Abstract: This project is a study of Pieris’ theological writings with a focus on his particular contribution to the post-Vatican II development of the theology of religions and its implication for a renewed understanding of divine revelation/salvation and Christ in the context of religious pluralism and poverty in Sri Lanka. The main objective of this project is to bring to attention Pieris’ notion of the Word-Crucified, a central notion of his theology of religions, as a catalyst and a compass to set the right direction with a reverential attitude towards other religions in the Sri Lankan context. The reason for this undertaking is the reality of Christianity’s place as “stranger” and “intruder” (foreignness) in the context of Sri Lanka. Hence, the Sri Lankan Church is in need of a language to communicate the credibility of revelation in the process of becoming a Church of Sri Lanka with a sound theology that views other religions as co-partners within God’s one single but progressive and holistic economy of salvation for humanity. Here, we underscore that Buddhism, from the time of its introduction to Ceylon in the third century B.C. has been a dominant formative factor in the Sri Lankan historical and cultural transformation. Hence, we need to recognize the importance of perceiving the Word-Crucified through the soteriological perspectives of non-Christian religions, particularly, Buddhism. A critical analysis of the development of Sri Lankan theology would show that the renewal of the Sri Lankan Church after Vatican II Council was basically worked out within the framework of adaptation. This model is associated with an infiltration of the faith into a culture. This approach deprives the culture of its own religious content. Hence, the Church failed to enter effectively into the religio-cultural fabric of Sri Lanka. This scenario shows that the Catholic Church did not possess a relevant theology that considered local contextual realities as its resources to back its renewal programme. It had traces of the “triumphalistic” ecclesiology of the colonial era. This search for a proper theological idiom is a challenge against the historical background of centuries of cultural estrangement during the colonial period and in the context of the present religio-cultural awakening. Here, we argue that the Sri Lankan Church should relentlessly engage in a Triple-Dialogue that would allow her to nurture the essence of faith in Jesus Christ while separating it from the trappings of the colonial experience. This is a call for inculturation understood in terms of the local Christian Church getting involved in the local people’s struggle for full humanity. This will eventually deepen the roots of the Sri Lankan Church in the life and culture of the people, most of whom are non-Christians. As for the most effective model of inculturation we propose the “monastic model” of participation in a non-Christian spirituality. In Chapter One we examine the religious heritage of Sri Lanka as predominantly Buddhist, which reshaped its national and cultural identity. The overall purpose of this chapter is to set the background to think anew the credibility of Christian revelation from within the religious pluralism and abject poverty of Sri Lanka. In this chapter we discuss the religio-cultural alienation brought about by the aggressive evangelization of the missionaries during the colonial period which caused the rise of “Protestant Buddhism.” It also marked the height of positive Buddhist revivalism. This chapter briefly studies a few pioneering efforts to overcome the foreignness of Christianity. Chapter Two investigates the theological and spiritual journey of Pieris in order to shed light on his theological originality. It takes into account an overview of Pieris’ childhood and family atmosphere, his vocation as a Jesuit and his academic formation. It highlights the unique background of Pieris to show his moral authority and obligation for a fresh “Sri Lanka’s/Asia’s search for Christ” centered on Christ’s mission of love which he articulates in his paradigm of Covenant Christology. The main text examined is Pieris’ unpublished autobiography. Chapter Three examines in detail Pieris’ notion of the Word-Crucified, the foundation of his paradigm of Covenant Christology. This main chapter of the dissertation intends to provide the direction and the basis for a relevant theology of revelation and Christology for Sri Lanka. This chapter brings to light Pieris’ unique theological contribution which fills a lacuna in the present theological thinking in Sri Lanka in the context of religious pluralism. It also endeavours to show how the notion of the Word-Crucified gives the Sri Lankan Church and its theology a credible and necessary basis for a much needed Triple-Dialogue. Chapter Four presents Pieris’ Asian paradigm of theology of religious pluralism built on his Covenant Christology. The principal aim of this chapter is to highlight and appreciate the unique theological contribution of Pieris to the Sri Lankan Church as she finds her way in a context of religio-cultural pluralism that is predominantly Buddhist. This chapter also discusses his “integral approach” to religious pluralism, which can be applied to the wider Asian Context.On the basis of this study, we maintain in the General Conclusion that the Sri Lankan Church needs to participate in the local cultural ethos and soteriological nucleus of its religions in becoming a Church of Sri Lanka. It would provide the point of re-entry to Christ while the Church would regain its lost ‘authority’ and local recognition that comes with being a Church of the poor. The concluding remarks ends with an indication of the possible areas of further study and a guiding theological orientation to the Sri Lankan Church.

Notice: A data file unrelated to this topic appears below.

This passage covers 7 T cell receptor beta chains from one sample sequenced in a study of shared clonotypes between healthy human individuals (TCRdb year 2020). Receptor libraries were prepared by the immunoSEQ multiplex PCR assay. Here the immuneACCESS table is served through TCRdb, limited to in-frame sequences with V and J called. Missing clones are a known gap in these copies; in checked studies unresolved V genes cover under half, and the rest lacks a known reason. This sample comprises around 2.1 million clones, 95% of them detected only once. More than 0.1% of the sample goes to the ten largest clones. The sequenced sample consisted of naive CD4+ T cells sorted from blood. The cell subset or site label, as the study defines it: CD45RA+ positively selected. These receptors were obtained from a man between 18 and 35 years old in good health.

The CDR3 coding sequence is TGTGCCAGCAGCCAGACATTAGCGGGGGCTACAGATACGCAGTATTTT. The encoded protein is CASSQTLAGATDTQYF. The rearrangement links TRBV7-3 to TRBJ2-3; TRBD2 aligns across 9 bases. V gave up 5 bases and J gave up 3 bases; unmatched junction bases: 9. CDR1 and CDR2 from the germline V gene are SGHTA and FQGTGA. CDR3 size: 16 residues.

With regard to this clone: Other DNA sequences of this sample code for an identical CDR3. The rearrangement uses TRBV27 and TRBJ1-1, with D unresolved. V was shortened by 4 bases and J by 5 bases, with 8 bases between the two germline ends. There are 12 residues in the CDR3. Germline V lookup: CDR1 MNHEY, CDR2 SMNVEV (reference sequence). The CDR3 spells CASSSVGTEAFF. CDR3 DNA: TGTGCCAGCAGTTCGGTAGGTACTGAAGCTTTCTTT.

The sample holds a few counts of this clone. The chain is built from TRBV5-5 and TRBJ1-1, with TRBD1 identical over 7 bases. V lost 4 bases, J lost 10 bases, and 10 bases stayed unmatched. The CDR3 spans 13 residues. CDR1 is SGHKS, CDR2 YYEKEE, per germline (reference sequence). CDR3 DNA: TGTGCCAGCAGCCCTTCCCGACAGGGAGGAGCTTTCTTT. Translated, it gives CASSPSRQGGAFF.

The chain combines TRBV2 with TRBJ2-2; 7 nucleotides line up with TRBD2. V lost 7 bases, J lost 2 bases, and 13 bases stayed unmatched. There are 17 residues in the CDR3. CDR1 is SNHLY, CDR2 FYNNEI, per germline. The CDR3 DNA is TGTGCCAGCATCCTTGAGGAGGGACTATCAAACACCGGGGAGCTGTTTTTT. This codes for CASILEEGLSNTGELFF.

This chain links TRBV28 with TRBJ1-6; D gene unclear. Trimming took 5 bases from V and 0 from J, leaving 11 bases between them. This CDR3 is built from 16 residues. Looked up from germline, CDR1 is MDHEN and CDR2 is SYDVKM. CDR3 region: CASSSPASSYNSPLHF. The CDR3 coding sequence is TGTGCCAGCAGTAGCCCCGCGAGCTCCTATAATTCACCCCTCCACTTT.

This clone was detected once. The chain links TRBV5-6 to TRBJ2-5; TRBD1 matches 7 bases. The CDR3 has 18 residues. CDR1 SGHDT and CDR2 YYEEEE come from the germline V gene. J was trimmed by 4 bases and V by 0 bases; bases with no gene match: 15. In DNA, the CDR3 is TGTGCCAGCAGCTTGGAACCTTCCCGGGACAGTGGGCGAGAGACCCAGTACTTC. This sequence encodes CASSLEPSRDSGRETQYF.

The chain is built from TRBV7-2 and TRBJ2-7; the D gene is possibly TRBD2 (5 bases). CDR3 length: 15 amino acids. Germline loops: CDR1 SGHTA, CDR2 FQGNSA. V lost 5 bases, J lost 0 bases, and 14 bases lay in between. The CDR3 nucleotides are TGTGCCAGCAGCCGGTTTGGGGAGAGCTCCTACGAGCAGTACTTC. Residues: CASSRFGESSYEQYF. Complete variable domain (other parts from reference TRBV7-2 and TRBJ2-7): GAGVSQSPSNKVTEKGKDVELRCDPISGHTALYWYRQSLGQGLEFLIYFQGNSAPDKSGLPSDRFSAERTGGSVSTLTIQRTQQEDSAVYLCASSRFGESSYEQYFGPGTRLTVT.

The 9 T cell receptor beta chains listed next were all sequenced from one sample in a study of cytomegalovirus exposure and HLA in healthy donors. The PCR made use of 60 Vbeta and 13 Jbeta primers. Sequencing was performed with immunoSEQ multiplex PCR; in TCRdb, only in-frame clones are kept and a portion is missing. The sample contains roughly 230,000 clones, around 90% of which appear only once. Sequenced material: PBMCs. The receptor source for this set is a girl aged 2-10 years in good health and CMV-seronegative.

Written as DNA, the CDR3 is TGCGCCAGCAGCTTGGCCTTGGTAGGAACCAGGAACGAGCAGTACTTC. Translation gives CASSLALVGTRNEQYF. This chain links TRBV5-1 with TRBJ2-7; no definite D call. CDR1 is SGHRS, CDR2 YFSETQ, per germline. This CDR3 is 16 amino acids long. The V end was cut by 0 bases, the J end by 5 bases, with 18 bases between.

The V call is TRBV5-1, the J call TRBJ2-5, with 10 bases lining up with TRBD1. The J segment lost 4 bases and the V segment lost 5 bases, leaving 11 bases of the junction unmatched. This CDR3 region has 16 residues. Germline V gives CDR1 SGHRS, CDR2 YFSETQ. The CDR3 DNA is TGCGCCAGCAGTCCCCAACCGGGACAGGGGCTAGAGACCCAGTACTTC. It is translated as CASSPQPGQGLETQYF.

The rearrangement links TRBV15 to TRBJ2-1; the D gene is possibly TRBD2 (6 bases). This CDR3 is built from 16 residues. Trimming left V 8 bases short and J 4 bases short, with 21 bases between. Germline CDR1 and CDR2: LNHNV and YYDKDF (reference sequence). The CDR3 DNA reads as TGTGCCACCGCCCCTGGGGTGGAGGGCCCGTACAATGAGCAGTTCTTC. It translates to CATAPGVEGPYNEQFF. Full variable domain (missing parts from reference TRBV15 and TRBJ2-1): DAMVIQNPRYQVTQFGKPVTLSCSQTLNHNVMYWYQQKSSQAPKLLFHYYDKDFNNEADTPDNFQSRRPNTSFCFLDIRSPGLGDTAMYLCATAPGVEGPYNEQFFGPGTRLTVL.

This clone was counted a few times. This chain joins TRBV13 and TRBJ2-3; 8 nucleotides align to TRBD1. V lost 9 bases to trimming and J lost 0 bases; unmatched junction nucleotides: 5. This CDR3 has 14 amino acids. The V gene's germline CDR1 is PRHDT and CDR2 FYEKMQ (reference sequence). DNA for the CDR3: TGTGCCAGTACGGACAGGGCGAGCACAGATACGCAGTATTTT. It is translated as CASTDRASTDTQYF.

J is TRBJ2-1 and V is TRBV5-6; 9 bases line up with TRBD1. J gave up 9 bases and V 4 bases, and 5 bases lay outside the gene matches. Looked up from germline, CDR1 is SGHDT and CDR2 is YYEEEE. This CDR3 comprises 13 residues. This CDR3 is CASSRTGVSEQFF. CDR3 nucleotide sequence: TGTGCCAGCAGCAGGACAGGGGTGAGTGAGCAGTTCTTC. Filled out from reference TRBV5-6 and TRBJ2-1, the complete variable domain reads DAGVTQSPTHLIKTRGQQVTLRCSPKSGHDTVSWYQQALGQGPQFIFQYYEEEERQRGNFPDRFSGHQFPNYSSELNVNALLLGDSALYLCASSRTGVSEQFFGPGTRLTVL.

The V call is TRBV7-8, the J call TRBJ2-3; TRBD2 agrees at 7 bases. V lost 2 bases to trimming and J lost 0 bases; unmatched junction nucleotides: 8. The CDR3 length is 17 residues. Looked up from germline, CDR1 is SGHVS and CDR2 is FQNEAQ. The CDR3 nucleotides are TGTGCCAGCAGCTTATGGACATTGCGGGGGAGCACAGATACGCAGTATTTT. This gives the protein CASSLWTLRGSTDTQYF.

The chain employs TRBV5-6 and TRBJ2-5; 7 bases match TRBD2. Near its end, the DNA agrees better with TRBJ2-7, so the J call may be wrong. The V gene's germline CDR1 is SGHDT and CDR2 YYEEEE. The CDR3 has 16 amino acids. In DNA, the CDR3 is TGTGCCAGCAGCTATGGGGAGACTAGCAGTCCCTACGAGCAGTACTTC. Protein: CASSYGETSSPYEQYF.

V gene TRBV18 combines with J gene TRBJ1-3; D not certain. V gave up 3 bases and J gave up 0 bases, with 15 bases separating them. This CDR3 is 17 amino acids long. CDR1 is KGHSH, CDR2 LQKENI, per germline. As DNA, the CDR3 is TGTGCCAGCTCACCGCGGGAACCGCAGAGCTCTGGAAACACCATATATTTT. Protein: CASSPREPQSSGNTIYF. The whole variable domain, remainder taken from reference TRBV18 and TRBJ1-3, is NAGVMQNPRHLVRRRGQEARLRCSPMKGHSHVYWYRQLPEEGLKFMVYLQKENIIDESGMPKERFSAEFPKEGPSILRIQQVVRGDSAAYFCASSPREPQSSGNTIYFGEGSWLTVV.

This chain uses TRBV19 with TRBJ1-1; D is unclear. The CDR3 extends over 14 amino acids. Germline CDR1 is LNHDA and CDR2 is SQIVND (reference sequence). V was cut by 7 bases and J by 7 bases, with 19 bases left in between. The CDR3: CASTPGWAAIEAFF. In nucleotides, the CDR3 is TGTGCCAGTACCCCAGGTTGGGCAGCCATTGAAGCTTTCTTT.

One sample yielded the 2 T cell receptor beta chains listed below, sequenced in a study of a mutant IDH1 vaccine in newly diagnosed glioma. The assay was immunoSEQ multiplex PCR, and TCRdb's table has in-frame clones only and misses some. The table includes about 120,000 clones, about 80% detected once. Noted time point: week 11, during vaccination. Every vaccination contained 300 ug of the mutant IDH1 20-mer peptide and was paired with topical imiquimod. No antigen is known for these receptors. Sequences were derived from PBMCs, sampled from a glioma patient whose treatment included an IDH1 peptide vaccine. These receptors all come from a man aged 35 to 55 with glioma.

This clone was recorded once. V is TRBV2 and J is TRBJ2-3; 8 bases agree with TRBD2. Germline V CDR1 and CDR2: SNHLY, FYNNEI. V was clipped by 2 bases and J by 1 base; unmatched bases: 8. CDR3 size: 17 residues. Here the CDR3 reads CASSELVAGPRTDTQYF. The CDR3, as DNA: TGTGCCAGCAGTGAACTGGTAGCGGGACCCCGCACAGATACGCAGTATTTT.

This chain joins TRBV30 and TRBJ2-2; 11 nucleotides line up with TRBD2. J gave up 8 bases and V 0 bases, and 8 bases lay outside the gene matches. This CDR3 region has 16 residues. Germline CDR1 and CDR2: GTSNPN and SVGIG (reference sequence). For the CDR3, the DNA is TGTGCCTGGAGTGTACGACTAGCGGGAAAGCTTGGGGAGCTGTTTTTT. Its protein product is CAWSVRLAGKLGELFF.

URL: http://hdl.handle.net/10393/23506
http://dx.doi.org/10.20381/ruor-760
CollectionThèses Saint-Paul // Saint Paul Theses